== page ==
Melee combat, for instance, requires almost perfect timing when it comes to parries and dodges. Enemies aren't nearly as deadly as those seen in the Soulsborne games, mind you, but it does take quite a bit of finesse to avoid taking too much damage even at the default difficulty. Swordfighting feels amazingly satisfying to boot, thanks to the fluid and great to see animations.
There are four sword stances to be unlocked in the game, which can be done by killing and/or observing enemy leaders as they train in their outposts. These can be switched in real time and their main use is to be able to stagger and thus break the guard of a specific type of enemy; for example, Stone stance is optimal against swordsmen, while Water stance is geared towards shield-wielding enemies. However, even setting aside all of the other tools and weapons at disposal, you don't actually need to switch all the time once you're good enough at telling the exact attack timing of your foes. Perfect parries and dodges alone are an excellent way to beat almost every enemy, and you can also perform jump attacks at the right time to catch your opponent off guard.
Stealth is often a very rewarding approach, especially since you'll generally have to deal with plenty of enemies. As is the case with many games that have some form of stealth, there is a meter that fills up before Jin gets spotted. At that point, you can still silence the alerted enemy before they sound the alarm (a war horn), calling for reinforcements. Even when you've been spotted by multiple opponents, a smoke bomb will let you re-enter stealth if needed.
Perhaps the highlight of the stealth design is how it is woven into the layout of all buildings. You've got the option to sneak into an occupied house from multiple trapdoors, and that comes in handy when you have to avoid being seen at all costs in order to prevent the execution of some prisoners.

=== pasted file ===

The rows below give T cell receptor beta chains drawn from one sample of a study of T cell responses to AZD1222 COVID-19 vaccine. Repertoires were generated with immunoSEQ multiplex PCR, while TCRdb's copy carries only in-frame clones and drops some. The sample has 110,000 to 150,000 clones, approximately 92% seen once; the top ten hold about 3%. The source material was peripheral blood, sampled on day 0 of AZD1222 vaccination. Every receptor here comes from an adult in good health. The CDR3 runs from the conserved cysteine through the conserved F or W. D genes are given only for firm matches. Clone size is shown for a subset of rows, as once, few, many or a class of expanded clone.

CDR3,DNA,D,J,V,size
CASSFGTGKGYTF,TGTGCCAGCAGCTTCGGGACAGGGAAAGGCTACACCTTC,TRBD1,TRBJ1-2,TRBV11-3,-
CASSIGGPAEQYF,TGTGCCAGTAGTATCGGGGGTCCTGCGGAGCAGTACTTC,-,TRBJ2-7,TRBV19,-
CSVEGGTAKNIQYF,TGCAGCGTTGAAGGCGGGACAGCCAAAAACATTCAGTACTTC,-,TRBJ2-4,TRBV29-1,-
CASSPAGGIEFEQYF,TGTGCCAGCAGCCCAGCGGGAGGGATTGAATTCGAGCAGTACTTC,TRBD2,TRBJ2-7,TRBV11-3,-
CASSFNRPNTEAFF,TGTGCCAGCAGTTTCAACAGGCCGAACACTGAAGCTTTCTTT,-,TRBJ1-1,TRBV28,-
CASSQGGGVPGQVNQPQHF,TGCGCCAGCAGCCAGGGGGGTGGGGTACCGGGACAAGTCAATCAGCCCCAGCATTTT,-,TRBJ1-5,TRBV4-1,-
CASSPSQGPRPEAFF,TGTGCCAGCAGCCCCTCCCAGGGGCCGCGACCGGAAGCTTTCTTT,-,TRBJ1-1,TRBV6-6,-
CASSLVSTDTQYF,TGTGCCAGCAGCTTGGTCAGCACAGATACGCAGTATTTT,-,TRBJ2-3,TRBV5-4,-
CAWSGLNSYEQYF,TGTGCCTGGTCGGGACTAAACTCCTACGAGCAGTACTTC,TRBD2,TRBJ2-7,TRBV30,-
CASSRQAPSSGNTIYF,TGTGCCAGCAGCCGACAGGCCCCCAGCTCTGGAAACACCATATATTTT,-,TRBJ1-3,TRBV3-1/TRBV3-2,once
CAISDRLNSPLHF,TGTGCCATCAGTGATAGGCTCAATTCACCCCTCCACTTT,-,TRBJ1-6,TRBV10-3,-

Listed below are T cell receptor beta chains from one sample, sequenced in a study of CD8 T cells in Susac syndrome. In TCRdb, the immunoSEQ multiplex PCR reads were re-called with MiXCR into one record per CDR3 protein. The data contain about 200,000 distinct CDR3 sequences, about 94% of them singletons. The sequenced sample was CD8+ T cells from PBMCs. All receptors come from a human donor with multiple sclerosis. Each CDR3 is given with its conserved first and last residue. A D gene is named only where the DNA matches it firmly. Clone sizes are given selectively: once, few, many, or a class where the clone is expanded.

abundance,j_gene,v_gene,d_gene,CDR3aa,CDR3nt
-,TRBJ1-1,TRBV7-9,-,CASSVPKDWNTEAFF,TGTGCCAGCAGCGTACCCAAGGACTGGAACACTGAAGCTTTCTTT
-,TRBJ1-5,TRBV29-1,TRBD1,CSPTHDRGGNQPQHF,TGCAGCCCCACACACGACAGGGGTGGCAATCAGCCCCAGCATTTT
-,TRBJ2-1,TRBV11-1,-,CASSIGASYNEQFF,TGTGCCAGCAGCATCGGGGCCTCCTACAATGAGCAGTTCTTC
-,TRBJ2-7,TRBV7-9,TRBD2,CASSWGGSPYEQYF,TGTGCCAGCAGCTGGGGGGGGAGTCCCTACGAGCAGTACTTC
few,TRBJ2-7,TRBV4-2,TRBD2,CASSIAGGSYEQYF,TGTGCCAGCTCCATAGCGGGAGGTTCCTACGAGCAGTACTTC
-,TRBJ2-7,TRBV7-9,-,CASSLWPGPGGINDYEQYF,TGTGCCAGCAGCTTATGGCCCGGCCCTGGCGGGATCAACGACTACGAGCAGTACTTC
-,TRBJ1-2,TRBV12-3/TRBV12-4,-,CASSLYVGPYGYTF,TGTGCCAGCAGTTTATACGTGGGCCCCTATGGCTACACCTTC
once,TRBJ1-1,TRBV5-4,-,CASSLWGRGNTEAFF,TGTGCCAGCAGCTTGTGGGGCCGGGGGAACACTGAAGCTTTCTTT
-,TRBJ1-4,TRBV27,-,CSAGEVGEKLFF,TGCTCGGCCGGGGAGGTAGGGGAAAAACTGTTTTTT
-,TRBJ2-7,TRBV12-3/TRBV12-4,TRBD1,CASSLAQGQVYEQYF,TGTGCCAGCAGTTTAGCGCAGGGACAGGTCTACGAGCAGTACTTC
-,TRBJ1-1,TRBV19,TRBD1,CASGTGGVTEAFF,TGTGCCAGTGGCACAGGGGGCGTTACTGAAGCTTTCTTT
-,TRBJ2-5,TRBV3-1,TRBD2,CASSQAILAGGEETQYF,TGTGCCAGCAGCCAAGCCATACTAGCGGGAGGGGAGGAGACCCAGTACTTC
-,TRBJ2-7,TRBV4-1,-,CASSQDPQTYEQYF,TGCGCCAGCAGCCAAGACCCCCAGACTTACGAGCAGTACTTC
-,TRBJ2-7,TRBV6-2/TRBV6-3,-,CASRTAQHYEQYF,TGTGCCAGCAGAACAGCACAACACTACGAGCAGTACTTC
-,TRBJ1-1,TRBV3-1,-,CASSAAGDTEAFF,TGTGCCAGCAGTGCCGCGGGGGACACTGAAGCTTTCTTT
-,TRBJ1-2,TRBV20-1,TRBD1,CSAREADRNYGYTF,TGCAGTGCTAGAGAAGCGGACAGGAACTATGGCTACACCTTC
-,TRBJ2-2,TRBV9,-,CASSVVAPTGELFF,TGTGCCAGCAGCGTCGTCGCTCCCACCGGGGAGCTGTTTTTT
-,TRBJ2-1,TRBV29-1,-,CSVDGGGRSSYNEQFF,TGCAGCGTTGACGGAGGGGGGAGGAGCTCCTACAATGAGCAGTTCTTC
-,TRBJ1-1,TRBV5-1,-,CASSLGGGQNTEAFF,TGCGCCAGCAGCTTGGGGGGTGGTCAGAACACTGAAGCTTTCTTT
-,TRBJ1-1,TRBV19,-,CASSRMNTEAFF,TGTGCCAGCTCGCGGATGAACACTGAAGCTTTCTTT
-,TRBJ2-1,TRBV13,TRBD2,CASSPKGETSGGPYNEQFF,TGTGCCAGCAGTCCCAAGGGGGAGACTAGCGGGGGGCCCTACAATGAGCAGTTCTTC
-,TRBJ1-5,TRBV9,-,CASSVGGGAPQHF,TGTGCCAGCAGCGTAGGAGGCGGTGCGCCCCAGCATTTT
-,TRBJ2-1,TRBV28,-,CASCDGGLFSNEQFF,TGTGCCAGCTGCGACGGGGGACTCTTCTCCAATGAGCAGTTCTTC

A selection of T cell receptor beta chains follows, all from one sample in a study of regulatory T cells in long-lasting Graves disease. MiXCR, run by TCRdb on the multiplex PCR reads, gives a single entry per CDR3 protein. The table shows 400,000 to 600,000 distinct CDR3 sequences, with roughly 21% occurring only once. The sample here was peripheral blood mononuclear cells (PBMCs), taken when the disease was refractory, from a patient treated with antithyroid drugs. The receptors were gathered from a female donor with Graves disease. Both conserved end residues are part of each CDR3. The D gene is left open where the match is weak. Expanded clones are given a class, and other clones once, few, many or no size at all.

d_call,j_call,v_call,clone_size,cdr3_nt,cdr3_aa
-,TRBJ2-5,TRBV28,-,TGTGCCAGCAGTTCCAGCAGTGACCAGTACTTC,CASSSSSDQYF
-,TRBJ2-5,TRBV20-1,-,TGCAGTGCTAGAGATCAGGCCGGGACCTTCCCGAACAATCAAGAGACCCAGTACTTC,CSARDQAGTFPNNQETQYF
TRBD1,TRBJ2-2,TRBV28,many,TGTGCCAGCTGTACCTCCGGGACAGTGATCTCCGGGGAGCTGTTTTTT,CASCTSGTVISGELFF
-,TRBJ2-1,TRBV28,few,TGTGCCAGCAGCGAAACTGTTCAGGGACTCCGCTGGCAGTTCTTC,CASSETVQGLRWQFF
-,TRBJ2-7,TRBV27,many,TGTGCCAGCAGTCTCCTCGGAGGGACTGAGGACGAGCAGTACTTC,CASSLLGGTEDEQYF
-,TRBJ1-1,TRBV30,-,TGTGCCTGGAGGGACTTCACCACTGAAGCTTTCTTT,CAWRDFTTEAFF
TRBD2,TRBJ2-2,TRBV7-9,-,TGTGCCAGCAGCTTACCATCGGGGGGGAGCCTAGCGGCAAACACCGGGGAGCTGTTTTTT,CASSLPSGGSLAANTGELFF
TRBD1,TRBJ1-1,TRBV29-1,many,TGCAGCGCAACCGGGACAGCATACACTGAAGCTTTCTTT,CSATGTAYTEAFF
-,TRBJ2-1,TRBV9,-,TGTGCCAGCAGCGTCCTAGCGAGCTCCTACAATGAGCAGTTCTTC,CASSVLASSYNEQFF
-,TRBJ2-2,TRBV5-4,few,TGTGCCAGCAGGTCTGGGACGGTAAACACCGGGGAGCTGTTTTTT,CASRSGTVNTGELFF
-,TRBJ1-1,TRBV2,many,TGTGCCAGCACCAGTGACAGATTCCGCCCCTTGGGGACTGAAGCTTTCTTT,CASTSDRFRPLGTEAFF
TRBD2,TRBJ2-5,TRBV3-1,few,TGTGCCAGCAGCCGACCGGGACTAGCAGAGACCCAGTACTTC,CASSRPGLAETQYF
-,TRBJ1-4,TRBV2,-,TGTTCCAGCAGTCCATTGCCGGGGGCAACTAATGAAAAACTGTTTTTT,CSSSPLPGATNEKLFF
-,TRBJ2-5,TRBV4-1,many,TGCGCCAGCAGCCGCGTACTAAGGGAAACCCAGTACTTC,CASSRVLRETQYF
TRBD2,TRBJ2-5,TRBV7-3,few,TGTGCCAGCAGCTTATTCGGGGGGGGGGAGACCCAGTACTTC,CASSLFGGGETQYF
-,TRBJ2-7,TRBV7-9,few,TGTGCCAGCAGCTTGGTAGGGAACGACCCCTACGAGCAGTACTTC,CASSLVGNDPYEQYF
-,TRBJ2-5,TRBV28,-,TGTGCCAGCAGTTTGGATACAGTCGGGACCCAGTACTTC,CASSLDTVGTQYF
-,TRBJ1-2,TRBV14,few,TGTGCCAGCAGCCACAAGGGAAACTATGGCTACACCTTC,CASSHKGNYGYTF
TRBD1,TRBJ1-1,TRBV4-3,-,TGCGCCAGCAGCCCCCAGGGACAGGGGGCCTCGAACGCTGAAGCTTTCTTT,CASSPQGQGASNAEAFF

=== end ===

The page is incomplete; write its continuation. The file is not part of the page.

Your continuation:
One specific standout feature added to Ghost of Tsushima by Sucker Punch is that of 'Stand-offs'. Whenever first approaching an enemy force, Jin will be given the opportunity to openly challenge one of them (automatically picked by the game) to a one-versus-one duel.
Activating the option will basically put you into a mini-game of sorts where you'll be required to press down the triangle button while focusing very carefully on your foe's movements. The triangle has to be released only when the enemy has just begun performing his strike, or you'll not only fail to kill him but also get severely damaged in the process.
Later on, foes will be able to perform feints (even multiple ones), which could throw you off. Conversely, Jin will get the chance to extend his 'streak' and one-shot a few enemies who rush in as soon as he wins the duel, though even here you'll have to time the swing of your katana accordingly in order to succeed in killing them.
This plays into the overall samurai movie vibe, which is reinforced by the sheer quantity of duels available in Ghost of Tsushima. Most 'boss fights' happen under this set of rules, where you'll have nothing but your trusted katana blade as your weapon, as 'Ghost' weapons and even bows become temporarily unavailable in order to enforce an honorable fight according to samurai code.